Do you know what your company stands for? Do your employees?
Throughout my 13 years of practice, I have observed many inconsistent corporate cultures.
This is a serious challenge to address because employees working within a weak corporate culture will be unclear on the company’s values and how that affects their role within the organization.
INDICATORS OF WEAK CULTURE
When new employees join the company and fumble to understand what is acceptable or unacceptable behavior, that’s a red flag that culture is weak.
When established employees are moving to the beat of their own drum or entire departments are behaving, however, they see fit, that’s an indicator that company culture is weak.
If you can’t get a pulse on the company culture it might be because there are several different cultures existing simultaneously.
Now, it’s important to note that subcultures can exist within departments. However, even the subcultures should be congruent with the organizations overall culture. For example, The organization encourages a culture of innovation which allows for open dialog and a submittal process for creative ideas. Your department’s subculture may go one step further and set aside a specific time of the week or day for brainstorming and innovation.
There may be a written set of company values and expectations that are reviewed upon employee onboarding, but if that’s the last time those values are discussed- beware. Over time employees may begin to mimic the behavior of their direct supervisor or person in authority even when they know the behavior is not acceptable. This is one way subcultures begin to form.
A COMPANY’S WEAK CULTURE IS TYPICALLY THE ROOT OF SEVERAL PROBLEMS:
- DIFFICULT PEOPLE
- WEAK OR INCONSISTENT LEADERSHIP AT THE TOP
- POLITICAL ISSUES
- MOTIVATION AND MORALE
- COMMUNICATION DOWNFALL
- POOR TEAMWORK
- RETENTION AND ENGAGEMENT LEVELS
- INJURIES, ETC.
A strong culture is evidenced by the people supporting the strategy and mission of the company each day – living out the values that are aligned to the strategy, with a strong sense of accountability and commitment.
Organizational culture is shared assumptions, values, and beliefs that help people to understand how to behave in an organization. It’s really the accepted as well as the expected behaviors. This has a strong influence on the people because the organizational culture dictates how they will perform their jobs and how they will interact with each other.
SO, HERE’S A WAKE-UP CALL TO LEADERS. COMPANY CULTURE BEGINS AND ENDS WITH YOUR SENIOR LEADERS.
You can write down a well-intentioned set of guiding principles and values and post them in the breakroom and on the company website, but these core values mean absolutely nothing unless people see them lived out day by day.
Employees don’t care what the mission statement says – they care what they see all around them.
For example, if your written value statement champions open communication and respectful disagreement, but you have people in your organization who are speaking down to, attacking, rejecting the ideas and creative solutions of, and not giving credit to their colleagues and direct reports, you might as well take your value statement and make a campfire over it.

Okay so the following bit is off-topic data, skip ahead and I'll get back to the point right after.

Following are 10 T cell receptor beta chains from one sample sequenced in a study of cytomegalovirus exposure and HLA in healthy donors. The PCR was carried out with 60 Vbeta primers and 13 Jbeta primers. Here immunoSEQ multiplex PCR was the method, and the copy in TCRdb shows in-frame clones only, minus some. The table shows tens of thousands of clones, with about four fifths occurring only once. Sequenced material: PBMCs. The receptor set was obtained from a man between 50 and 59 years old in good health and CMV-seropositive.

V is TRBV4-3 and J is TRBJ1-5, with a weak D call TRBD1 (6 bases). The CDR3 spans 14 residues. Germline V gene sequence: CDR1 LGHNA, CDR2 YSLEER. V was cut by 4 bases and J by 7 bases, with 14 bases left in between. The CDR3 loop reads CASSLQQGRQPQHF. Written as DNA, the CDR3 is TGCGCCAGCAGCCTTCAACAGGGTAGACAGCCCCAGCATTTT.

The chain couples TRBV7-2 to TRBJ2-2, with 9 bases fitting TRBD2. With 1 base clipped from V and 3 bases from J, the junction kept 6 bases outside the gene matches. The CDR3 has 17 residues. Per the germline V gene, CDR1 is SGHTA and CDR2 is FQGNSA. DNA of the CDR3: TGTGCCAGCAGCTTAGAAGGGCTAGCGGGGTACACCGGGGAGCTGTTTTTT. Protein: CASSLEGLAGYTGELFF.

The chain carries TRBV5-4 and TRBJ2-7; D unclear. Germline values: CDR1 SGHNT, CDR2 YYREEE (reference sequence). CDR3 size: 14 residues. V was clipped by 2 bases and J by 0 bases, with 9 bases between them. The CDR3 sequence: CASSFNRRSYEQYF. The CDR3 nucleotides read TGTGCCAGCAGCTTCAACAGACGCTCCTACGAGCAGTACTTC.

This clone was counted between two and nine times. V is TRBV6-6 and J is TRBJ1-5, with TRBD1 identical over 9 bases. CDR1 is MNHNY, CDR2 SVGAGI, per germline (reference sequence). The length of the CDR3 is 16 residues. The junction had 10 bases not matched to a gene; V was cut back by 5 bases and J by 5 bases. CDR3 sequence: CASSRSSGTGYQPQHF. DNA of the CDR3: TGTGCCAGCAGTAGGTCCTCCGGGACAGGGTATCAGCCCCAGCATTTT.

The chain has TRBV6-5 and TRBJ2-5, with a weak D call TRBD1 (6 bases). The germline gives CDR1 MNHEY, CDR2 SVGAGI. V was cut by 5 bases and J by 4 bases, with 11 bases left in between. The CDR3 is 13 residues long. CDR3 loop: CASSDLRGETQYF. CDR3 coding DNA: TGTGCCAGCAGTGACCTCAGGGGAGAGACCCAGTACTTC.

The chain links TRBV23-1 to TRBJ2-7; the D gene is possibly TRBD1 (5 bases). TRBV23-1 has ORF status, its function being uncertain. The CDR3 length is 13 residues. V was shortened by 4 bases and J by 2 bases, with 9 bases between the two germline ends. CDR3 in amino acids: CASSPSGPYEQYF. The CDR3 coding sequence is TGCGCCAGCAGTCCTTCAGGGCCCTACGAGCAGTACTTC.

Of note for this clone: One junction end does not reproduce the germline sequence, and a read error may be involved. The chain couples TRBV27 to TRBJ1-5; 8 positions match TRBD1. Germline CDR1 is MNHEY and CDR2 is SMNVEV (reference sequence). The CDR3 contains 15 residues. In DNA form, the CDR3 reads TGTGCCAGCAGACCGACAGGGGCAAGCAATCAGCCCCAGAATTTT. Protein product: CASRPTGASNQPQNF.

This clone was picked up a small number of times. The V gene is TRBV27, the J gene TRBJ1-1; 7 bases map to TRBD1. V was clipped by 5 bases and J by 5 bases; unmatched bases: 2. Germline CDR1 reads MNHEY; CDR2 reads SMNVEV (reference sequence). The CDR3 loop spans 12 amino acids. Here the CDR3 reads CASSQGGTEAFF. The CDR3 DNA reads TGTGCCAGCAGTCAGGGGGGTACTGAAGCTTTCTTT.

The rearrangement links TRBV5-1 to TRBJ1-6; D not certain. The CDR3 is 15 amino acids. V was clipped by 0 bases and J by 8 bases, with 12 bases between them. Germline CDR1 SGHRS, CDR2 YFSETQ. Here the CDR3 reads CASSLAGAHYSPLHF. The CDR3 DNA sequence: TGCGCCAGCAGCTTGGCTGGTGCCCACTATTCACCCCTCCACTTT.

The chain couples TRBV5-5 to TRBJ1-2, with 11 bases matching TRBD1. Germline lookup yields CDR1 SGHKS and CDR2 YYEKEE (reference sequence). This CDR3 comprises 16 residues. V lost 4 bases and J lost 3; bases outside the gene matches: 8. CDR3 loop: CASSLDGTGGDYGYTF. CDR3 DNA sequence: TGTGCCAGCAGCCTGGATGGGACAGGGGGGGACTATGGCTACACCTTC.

Here’s another example. If your customer and/or industry requires your flexibility and creativity, but you have leaders that are suppressing their colleagues and shooting people down because “we’ve done it this way for 15 years” or “we’ve tried that before and didn’t work” then your leaders are not living the culture that you need to support your business strategy.
I’ve seen numerous cases of inconsistent culture and I can tell you confidently – it always starts at the top.
If you’re not holding senior leaders responsible for the way they talk to people, the way they evaluate people, and the way they develop people, then you are setting your business up for failure- or at best, mediocrity.
SPEAKING ON THE TOPIC OF COMPANY CULTURE AND STRATEGY AT 2016 SHINE THE LIGHT SERIES IN GREENVILLE, SC
Until you get your leaders to consistently demonstrate the values that you want to be reflected in your company culture, your culture will become so weak and diversified that implosion is inevitable.
History holds a plethora of examples of bad leadership causing businesses to fail.
One after another, CEOs come and go. When an organization begins to fail the first person that the board of directors will remove is the CEO. An effective CEO will come in and not just look at the company’s technologies, sophisticated processes, and product, but they will look at the senior team and ask, “What do we represent? What are we about? How well do we function as a team? Do I have the right people on this senior team who demonstrate the values that are needed to inspire and create the commitment to our people at all levels of the organization?”
A sage CEO knows it’s going to take a healthy culture to turn the ship. And if they don’t see evidence they will move swiftly to “remove the dead branch from the tree.”
WHERE TO BEGIN
CEOS must hold senior leaders accountable for the health of the organization. They can assist by establishing accountability measures and team development opportunities. They can also provide these leaders with executive coaches who will help them to “see” how their behaviors influence the culture and what modifications are required for successful leadership. By cultivating a supportive network at the senior level, these leaders will be equipped to help one another carry out the company culture with their direct reports, and so on as their leadership trickles through each level of the organization.
I’m speaking today to CEOs, VPs, C-Suite leadership, executive staff, and boards – do you know what you stand for? And who is standing for you?
ARE YOUR SENIOR LEADERS UPHOLDING THE CULTURE THAT YOU’VE AGREED UPON? WHAT CAN YOU DO TODAY TO MOVE THE COMPANY CULTURE FROM THEORY TO PRACTICE?